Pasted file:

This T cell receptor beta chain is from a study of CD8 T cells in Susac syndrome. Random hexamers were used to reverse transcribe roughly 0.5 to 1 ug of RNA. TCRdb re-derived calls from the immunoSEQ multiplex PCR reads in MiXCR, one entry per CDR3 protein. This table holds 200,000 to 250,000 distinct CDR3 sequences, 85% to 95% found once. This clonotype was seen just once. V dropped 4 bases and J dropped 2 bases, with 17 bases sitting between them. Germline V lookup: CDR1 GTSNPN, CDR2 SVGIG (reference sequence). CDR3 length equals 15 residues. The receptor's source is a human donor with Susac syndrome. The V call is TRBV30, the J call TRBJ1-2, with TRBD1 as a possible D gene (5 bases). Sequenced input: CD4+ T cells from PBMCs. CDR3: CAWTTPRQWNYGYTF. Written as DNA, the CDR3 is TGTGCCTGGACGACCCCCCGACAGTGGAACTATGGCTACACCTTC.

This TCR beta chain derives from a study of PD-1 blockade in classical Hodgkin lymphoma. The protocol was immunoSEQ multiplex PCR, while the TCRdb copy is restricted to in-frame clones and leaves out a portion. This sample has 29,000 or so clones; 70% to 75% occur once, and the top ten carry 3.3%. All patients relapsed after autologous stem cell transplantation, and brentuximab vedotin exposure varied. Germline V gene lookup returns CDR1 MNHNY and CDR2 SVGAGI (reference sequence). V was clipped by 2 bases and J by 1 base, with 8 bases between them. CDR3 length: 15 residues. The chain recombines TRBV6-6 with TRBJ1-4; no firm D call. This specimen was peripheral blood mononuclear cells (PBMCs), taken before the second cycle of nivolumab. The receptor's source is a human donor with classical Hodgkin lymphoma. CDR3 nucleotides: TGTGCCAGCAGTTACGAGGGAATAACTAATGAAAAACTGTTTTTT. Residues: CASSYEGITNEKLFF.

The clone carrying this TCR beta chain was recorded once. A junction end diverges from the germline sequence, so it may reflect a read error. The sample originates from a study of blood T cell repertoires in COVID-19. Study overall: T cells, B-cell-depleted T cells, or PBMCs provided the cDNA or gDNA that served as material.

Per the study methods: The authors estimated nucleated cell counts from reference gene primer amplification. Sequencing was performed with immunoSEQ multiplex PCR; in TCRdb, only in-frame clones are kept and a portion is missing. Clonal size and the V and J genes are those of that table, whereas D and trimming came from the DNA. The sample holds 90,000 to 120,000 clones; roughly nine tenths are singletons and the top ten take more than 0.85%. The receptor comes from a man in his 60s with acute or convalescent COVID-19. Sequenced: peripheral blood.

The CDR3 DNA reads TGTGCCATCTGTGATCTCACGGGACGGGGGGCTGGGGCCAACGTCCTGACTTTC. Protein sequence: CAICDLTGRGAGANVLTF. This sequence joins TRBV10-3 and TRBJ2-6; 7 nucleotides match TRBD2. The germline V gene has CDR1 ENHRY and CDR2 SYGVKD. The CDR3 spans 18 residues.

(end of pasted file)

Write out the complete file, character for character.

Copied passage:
This T cell receptor beta chain is from a study of CD8 T cells in Susac syndrome. Random hexamers were used to reverse transcribe roughly 0.5 to 1 ug of RNA. TCRdb re-derived calls from the immunoSEQ multiplex PCR reads in MiXCR, one entry per CDR3 protein. This table holds 200,000 to 250,000 distinct CDR3 sequences, 85% to 95% found once. This clonotype was seen just once. V dropped 4 bases and J dropped 2 bases, with 17 bases sitting between them. Germline V lookup: CDR1 GTSNPN, CDR2 SVGIG (reference sequence). CDR3 length equals 15 residues. The receptor's source is a human donor with Susac syndrome. The V call is TRBV30, the J call TRBJ1-2, with TRBD1 as a possible D gene (5 bases). Sequenced input: CD4+ T cells from PBMCs. CDR3: CAWTTPRQWNYGYTF. Written as DNA, the CDR3 is TGTGCCTGGACGACCCCCCGACAGTGGAACTATGGCTACACCTTC.

This TCR beta chain derives from a study of PD-1 blockade in classical Hodgkin lymphoma. The protocol was immunoSEQ multiplex PCR, while the TCRdb copy is restricted to in-frame clones and leaves out a portion. This sample has 29,000 or so clones; 70% to 75% occur once, and the top ten carry 3.3%. All patients relapsed after autologous stem cell transplantation, and brentuximab vedotin exposure varied. Germline V gene lookup returns CDR1 MNHNY and CDR2 SVGAGI (reference sequence). V was clipped by 2 bases and J by 1 base, with 8 bases between them. CDR3 length: 15 residues. The chain recombines TRBV6-6 with TRBJ1-4; no firm D call. This specimen was peripheral blood mononuclear cells (PBMCs), taken before the second cycle of nivolumab. The receptor's source is a human donor with classical Hodgkin lymphoma. CDR3 nucleotides: TGTGCCAGCAGTTACGAGGGAATAACTAATGAAAAACTGTTTTTT. Residues: CASSYEGITNEKLFF.

The clone carrying this TCR beta chain was recorded once. A junction end diverges from the germline sequence, so it may reflect a read error. The sample originates from a study of blood T cell repertoires in COVID-19. Study overall: T cells, B-cell-depleted T cells, or PBMCs provided the cDNA or gDNA that served as material.

Per the study methods: The authors estimated nucleated cell counts from reference gene primer amplification. Sequencing was performed with immunoSEQ multiplex PCR; in TCRdb, only in-frame clones are kept and a portion is missing. Clonal size and the V and J genes are those of that table, whereas D and trimming came from the DNA. The sample holds 90,000 to 120,000 clones; roughly nine tenths are singletons and the top ten take more than 0.85%. The receptor comes from a man in his 60s with acute or convalescent COVID-19. Sequenced: peripheral blood.

The CDR3 DNA reads TGTGCCATCTGTGATCTCACGGGACGGGGGGCTGGGGCCAACGTCCTGACTTTC. Protein sequence: CAICDLTGRGAGANVLTF. This sequence joins TRBV10-3 and TRBJ2-6; 7 nucleotides match TRBD2. The germline V gene has CDR1 ENHRY and CDR2 SYGVKD. The CDR3 spans 18 residues.